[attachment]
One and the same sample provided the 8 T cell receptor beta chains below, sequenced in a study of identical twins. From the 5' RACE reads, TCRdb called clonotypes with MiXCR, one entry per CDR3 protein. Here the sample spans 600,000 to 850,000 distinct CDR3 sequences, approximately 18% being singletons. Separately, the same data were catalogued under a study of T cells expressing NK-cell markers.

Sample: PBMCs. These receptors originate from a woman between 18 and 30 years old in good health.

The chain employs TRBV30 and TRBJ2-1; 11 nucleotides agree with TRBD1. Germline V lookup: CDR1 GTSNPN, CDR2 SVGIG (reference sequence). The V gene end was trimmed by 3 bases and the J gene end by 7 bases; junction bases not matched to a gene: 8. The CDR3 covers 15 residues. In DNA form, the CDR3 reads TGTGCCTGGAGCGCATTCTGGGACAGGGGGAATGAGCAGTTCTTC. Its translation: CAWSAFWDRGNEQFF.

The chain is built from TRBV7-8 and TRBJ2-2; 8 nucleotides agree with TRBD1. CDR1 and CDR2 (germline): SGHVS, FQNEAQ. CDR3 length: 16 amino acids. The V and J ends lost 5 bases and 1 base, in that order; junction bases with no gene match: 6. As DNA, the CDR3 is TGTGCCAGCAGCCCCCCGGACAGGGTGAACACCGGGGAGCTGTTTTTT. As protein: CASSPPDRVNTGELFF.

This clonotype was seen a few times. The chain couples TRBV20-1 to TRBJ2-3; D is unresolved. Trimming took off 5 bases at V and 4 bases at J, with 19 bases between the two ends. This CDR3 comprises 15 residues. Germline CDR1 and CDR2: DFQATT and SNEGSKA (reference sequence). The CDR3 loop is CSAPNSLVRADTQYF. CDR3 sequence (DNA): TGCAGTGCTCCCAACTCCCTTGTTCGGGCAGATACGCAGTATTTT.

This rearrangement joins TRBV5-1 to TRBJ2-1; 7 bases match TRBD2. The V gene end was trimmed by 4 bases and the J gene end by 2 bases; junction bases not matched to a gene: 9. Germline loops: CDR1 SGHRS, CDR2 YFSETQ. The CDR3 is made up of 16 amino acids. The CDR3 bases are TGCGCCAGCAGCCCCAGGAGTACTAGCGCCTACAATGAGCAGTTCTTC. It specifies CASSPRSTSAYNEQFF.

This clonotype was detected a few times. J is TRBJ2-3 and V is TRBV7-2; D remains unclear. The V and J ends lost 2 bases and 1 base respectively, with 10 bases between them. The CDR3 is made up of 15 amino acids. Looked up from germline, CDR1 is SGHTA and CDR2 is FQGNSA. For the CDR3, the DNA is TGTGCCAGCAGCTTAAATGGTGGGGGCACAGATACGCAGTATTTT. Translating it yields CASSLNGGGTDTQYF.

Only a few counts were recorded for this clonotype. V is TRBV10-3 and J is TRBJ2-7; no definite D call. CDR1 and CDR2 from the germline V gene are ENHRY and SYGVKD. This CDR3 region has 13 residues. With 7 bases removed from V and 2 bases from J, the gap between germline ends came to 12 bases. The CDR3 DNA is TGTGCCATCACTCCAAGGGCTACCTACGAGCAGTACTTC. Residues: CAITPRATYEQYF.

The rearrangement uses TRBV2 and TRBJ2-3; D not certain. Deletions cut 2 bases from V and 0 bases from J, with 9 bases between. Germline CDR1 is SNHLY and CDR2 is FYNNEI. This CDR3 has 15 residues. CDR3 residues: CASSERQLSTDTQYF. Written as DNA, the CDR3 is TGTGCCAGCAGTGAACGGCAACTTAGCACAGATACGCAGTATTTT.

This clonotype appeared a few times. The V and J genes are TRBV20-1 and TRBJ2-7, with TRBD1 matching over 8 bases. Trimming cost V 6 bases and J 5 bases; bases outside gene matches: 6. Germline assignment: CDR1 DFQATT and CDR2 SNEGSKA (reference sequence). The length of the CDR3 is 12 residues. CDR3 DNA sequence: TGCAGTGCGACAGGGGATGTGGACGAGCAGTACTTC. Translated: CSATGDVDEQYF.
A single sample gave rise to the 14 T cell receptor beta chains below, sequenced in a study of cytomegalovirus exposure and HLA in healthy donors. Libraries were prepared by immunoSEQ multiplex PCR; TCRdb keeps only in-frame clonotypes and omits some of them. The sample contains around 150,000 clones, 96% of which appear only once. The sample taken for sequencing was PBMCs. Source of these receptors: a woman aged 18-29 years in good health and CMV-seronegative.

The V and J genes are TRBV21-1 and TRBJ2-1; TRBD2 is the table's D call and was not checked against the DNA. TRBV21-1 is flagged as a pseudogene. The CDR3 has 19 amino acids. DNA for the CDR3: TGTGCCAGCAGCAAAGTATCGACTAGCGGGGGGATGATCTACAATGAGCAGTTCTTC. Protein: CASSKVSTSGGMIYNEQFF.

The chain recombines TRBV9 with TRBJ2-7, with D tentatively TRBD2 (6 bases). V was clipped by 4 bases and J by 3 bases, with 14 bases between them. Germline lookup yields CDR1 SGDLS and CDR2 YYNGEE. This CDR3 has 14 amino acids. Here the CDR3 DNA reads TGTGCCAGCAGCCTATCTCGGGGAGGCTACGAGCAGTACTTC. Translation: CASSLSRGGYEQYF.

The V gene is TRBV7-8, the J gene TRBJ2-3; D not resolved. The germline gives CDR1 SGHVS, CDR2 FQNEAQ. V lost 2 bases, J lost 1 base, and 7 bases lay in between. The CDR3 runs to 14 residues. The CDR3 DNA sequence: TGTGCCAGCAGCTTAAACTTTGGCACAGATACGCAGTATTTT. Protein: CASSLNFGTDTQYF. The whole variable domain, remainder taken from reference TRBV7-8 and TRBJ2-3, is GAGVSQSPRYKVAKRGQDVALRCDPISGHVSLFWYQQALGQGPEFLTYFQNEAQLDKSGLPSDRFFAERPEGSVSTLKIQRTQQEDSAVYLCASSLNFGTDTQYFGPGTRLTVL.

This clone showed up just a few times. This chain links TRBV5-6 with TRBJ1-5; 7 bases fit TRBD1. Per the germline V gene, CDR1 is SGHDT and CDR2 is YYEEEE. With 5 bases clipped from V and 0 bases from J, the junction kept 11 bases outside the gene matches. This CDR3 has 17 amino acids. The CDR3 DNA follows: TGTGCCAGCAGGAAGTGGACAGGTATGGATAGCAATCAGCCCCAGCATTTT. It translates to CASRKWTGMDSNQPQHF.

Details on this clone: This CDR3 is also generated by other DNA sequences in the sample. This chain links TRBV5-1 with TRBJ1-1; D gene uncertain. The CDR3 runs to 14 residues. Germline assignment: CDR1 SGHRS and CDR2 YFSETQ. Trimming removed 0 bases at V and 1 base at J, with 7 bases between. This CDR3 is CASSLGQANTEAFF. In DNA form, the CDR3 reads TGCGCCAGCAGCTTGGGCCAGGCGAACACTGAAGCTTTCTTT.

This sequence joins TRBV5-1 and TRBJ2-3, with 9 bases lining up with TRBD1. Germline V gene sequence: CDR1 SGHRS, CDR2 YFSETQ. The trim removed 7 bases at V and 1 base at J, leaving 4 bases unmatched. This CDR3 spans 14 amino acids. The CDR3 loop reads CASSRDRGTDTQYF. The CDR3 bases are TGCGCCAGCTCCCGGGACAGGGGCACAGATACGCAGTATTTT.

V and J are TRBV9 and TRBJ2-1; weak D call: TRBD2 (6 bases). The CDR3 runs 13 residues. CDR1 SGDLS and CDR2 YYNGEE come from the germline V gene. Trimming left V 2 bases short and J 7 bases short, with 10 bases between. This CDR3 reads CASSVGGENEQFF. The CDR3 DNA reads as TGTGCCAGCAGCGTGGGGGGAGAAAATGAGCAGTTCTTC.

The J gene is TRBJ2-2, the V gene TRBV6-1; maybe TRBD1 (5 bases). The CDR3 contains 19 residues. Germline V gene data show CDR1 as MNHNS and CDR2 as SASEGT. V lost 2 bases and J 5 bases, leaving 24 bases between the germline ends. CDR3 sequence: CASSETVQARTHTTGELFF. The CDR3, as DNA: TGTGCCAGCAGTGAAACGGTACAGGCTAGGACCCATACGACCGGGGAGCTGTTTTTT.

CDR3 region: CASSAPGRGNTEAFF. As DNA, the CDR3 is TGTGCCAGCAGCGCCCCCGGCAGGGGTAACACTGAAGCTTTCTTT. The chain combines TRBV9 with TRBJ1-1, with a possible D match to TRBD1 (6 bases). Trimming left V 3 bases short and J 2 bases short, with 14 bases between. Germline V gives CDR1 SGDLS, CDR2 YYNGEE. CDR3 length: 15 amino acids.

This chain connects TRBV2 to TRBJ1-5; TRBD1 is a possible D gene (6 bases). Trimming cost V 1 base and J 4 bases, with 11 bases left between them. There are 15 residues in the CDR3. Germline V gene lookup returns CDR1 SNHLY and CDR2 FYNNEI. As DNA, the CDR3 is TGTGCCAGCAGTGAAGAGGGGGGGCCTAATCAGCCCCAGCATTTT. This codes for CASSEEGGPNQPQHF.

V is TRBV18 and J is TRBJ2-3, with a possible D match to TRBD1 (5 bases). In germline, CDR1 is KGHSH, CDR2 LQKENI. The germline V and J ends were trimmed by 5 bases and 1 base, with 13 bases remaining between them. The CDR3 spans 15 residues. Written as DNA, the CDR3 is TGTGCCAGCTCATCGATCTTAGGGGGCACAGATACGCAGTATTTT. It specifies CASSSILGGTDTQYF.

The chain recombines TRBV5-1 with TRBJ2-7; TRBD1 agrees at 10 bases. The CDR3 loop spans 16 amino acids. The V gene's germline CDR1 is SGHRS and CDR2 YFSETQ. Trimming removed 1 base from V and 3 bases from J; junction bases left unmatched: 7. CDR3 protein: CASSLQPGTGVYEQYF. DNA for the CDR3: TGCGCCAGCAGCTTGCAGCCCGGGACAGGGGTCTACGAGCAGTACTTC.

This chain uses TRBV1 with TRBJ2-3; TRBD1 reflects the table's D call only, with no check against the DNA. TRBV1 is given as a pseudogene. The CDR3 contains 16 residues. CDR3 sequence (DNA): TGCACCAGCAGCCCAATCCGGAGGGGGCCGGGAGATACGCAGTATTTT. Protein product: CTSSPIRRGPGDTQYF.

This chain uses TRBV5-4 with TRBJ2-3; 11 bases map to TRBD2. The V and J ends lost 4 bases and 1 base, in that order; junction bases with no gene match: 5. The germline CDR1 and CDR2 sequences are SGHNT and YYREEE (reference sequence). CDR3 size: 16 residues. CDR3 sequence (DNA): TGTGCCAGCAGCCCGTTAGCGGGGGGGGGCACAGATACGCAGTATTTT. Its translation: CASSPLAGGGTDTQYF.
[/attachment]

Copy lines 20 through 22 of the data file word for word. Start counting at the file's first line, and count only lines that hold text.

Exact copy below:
CDR3 region: CASSAPGRGNTEAFF. As DNA, the CDR3 is TGTGCCAGCAGCGCCCCCGGCAGGGGTAACACTGAAGCTTTCTTT. The chain combines TRBV9 with TRBJ1-1, with a possible D match to TRBD1 (6 bases). Trimming left V 3 bases short and J 2 bases short, with 14 bases between. Germline V gives CDR1 SGDLS, CDR2 YYNGEE. CDR3 length: 15 amino acids.

This chain connects TRBV2 to TRBJ1-5; TRBD1 is a possible D gene (6 bases). Trimming cost V 1 base and J 4 bases, with 11 bases left between them. There are 15 residues in the CDR3. Germline V gene lookup returns CDR1 SNHLY and CDR2 FYNNEI. As DNA, the CDR3 is TGTGCCAGCAGTGAAGAGGGGGGGCCTAATCAGCCCCAGCATTTT. This codes for CASSEEGGPNQPQHF.

V is TRBV18 and J is TRBJ2-3, with a possible D match to TRBD1 (5 bases). In germline, CDR1 is KGHSH, CDR2 LQKENI. The germline V and J ends were trimmed by 5 bases and 1 base, with 13 bases remaining between them. The CDR3 spans 15 residues. Written as DNA, the CDR3 is TGTGCCAGCTCATCGATCTTAGGGGGCACAGATACGCAGTATTTT. It specifies CASSSILGGTDTQYF.